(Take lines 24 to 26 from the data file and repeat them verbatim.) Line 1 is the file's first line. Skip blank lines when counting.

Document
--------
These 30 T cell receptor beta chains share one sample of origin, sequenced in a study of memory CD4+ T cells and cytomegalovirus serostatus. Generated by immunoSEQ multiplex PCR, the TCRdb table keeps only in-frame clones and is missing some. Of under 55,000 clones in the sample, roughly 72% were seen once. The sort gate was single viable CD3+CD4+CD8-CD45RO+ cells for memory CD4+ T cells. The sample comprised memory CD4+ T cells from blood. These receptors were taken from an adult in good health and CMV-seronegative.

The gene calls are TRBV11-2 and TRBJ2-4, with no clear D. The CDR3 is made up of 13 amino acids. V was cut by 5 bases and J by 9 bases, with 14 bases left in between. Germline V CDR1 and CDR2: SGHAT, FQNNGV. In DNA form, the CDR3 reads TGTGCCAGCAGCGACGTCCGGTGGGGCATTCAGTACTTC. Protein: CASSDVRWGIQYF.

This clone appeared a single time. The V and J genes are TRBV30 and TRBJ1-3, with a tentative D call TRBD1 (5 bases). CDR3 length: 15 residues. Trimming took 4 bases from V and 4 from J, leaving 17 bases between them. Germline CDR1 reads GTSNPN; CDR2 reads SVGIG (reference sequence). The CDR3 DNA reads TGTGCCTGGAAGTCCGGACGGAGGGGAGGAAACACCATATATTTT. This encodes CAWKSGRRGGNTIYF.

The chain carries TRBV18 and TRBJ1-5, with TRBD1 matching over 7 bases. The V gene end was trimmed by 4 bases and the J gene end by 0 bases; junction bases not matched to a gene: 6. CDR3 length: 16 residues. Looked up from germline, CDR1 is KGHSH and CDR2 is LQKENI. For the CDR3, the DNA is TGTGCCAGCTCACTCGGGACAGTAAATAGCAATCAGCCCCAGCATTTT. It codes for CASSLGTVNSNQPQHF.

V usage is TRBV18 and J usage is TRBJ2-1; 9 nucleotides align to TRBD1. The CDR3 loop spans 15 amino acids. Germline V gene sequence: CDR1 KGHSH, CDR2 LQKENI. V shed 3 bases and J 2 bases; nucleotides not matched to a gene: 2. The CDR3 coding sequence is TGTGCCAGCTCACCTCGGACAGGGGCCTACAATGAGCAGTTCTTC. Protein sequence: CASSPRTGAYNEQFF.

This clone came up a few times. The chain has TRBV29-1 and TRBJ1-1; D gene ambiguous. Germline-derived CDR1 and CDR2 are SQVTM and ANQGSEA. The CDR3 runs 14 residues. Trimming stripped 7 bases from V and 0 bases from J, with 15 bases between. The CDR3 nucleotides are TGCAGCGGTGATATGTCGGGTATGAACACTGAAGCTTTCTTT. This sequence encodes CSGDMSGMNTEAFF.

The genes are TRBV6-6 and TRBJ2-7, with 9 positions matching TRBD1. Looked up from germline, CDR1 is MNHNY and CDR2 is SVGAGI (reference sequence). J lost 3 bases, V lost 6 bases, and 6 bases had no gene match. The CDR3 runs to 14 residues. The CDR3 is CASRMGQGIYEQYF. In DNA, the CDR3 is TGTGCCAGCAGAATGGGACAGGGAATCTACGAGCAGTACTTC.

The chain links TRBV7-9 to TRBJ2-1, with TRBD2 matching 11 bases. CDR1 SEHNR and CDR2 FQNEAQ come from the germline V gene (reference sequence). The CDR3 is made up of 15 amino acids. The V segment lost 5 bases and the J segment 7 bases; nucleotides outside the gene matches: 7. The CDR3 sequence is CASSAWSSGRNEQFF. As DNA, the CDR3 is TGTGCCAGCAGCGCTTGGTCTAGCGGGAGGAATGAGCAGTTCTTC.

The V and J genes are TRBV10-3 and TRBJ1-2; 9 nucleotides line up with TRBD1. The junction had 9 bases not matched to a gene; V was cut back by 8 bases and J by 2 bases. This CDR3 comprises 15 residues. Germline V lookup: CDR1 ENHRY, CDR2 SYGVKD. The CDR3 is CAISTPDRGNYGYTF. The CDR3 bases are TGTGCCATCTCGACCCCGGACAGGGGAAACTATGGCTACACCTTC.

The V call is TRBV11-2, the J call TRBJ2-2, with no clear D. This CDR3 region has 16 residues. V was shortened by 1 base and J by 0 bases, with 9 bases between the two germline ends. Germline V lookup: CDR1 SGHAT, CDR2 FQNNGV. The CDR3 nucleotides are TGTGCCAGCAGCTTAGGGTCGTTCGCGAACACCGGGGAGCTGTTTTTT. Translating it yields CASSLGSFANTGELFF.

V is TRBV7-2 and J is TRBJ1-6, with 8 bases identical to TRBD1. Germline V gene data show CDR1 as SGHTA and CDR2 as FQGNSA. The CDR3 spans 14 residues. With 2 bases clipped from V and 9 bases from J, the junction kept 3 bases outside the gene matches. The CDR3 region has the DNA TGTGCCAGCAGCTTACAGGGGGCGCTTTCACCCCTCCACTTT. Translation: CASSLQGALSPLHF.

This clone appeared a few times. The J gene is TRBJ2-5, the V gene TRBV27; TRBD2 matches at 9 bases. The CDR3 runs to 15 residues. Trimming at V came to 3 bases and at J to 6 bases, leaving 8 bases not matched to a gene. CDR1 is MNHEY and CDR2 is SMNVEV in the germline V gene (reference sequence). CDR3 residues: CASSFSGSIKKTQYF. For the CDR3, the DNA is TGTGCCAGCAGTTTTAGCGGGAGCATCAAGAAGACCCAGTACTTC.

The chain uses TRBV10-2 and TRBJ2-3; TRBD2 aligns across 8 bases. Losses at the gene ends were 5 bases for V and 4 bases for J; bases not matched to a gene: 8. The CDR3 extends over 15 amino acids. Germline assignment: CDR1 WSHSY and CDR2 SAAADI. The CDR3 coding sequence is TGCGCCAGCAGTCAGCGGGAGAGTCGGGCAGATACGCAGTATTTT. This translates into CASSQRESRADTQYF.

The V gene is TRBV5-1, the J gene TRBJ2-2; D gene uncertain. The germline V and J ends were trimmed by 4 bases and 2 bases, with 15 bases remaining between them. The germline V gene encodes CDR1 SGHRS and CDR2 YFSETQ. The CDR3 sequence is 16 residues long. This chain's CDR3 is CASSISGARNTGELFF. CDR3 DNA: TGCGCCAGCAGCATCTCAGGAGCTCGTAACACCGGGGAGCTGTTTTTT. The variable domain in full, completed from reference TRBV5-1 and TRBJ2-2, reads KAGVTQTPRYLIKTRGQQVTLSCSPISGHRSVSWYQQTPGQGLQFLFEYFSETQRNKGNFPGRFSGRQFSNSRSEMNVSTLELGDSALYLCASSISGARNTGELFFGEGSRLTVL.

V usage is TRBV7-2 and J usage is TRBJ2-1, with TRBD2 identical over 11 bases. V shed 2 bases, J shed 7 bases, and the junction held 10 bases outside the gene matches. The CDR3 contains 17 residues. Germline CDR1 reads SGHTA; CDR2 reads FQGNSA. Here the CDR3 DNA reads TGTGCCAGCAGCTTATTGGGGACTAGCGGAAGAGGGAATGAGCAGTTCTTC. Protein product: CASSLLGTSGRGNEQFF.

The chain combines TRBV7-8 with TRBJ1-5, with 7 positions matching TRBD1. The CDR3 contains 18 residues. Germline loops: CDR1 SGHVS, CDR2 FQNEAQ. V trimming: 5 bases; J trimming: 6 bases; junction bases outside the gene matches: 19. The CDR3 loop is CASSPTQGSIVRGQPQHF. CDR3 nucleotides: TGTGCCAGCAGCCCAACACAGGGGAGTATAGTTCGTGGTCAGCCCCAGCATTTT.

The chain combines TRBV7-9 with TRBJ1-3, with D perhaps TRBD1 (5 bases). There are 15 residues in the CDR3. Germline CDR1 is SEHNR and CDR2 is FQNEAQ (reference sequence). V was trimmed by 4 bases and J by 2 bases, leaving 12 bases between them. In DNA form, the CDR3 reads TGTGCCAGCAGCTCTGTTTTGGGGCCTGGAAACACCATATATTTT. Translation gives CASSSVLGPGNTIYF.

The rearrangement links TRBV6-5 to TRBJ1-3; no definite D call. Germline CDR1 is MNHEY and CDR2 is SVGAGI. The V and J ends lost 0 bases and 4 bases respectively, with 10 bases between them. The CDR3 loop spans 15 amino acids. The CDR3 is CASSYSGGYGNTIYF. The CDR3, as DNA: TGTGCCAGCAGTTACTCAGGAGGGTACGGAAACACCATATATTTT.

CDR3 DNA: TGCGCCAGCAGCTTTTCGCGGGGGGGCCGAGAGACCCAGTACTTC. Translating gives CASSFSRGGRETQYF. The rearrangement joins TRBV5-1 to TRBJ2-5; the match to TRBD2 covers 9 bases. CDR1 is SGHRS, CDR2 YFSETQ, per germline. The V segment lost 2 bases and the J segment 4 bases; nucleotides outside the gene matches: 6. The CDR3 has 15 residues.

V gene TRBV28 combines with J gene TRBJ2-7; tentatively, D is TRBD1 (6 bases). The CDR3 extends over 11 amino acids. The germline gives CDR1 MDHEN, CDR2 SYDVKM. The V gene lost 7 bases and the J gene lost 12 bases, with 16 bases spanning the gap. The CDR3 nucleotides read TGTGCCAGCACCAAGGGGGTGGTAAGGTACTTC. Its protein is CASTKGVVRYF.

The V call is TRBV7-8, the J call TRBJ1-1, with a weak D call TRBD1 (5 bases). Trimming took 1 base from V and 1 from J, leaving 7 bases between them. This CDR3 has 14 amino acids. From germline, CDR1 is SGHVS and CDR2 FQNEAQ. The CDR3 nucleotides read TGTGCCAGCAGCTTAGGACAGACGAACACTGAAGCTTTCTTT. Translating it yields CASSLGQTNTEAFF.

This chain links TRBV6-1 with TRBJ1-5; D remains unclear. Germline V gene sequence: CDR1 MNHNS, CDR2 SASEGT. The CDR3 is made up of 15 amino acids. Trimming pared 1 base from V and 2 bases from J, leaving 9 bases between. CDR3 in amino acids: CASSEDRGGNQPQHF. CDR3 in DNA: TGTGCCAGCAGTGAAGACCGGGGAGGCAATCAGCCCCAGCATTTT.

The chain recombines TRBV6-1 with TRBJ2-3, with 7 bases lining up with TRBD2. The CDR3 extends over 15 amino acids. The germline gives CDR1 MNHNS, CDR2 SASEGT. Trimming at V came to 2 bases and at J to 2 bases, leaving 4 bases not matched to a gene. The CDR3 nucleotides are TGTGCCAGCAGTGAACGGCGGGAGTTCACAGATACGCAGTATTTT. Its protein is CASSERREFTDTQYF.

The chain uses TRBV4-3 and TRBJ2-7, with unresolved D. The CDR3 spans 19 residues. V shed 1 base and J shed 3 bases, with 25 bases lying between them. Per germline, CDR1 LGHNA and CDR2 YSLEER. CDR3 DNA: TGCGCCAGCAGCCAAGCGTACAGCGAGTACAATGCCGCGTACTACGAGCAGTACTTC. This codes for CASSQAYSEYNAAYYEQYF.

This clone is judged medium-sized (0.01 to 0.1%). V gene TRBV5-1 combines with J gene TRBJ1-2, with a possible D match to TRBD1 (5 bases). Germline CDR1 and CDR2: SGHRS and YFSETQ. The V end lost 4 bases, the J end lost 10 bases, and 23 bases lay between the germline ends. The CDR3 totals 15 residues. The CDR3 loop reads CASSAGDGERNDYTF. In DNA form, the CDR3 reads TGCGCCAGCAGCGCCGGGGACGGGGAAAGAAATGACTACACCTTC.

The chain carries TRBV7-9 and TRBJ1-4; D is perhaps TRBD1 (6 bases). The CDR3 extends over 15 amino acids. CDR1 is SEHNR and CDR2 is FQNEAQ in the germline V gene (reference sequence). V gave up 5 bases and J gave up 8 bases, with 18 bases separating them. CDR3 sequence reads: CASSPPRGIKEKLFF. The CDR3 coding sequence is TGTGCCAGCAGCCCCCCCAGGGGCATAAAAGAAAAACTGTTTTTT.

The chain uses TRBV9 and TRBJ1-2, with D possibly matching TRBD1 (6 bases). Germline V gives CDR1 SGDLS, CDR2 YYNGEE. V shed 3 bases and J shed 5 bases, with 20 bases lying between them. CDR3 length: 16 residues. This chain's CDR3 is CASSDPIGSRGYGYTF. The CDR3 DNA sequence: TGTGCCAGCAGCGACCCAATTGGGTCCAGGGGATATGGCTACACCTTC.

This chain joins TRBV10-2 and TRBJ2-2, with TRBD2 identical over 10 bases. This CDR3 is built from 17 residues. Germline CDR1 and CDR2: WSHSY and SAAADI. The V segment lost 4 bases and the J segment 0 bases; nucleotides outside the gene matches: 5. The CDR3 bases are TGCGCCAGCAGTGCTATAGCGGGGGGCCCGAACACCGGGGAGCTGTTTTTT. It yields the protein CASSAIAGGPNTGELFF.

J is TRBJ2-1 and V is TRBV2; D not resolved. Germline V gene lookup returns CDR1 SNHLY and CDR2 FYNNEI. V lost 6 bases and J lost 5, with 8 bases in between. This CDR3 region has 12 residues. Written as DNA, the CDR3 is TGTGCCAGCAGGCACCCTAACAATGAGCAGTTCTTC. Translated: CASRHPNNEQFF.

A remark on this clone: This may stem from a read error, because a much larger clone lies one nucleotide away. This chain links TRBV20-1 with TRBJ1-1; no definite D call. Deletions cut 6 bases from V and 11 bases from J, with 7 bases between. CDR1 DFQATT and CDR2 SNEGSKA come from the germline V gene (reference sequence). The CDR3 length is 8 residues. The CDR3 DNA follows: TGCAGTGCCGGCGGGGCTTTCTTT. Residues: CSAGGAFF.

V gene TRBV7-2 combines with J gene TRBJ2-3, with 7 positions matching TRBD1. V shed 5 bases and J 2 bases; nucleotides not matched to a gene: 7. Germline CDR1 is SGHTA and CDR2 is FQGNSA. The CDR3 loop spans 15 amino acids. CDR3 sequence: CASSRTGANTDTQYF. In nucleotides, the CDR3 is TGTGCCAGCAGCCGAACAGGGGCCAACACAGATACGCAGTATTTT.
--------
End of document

The chain uses TRBV4-3 and TRBJ2-7, with unresolved D. The CDR3 spans 19 residues. V shed 1 base and J shed 3 bases, with 25 bases lying between them. Per germline, CDR1 LGHNA and CDR2 YSLEER. CDR3 DNA: TGCGCCAGCAGCCAAGCGTACAGCGAGTACAATGCCGCGTACTACGAGCAGTACTTC. This codes for CASSQAYSEYNAAYYEQYF.

This clone is judged medium-sized (0.01 to 0.1%). V gene TRBV5-1 combines with J gene TRBJ1-2, with a possible D match to TRBD1 (5 bases). Germline CDR1 and CDR2: SGHRS and YFSETQ. The V end lost 4 bases, the J end lost 10 bases, and 23 bases lay between the germline ends. The CDR3 totals 15 residues. The CDR3 loop reads CASSAGDGERNDYTF. In DNA form, the CDR3 reads TGCGCCAGCAGCGCCGGGGACGGGGAAAGAAATGACTACACCTTC.

The chain carries TRBV7-9 and TRBJ1-4; D is perhaps TRBD1 (6 bases). The CDR3 extends over 15 amino acids. CDR1 is SEHNR and CDR2 is FQNEAQ in the germline V gene (reference sequence). V gave up 5 bases and J gave up 8 bases, with 18 bases separating them. CDR3 sequence reads: CASSPPRGIKEKLFF. The CDR3 coding sequence is TGTGCCAGCAGCCCCCCCAGGGGCATAAAAGAAAAACTGTTTTTT.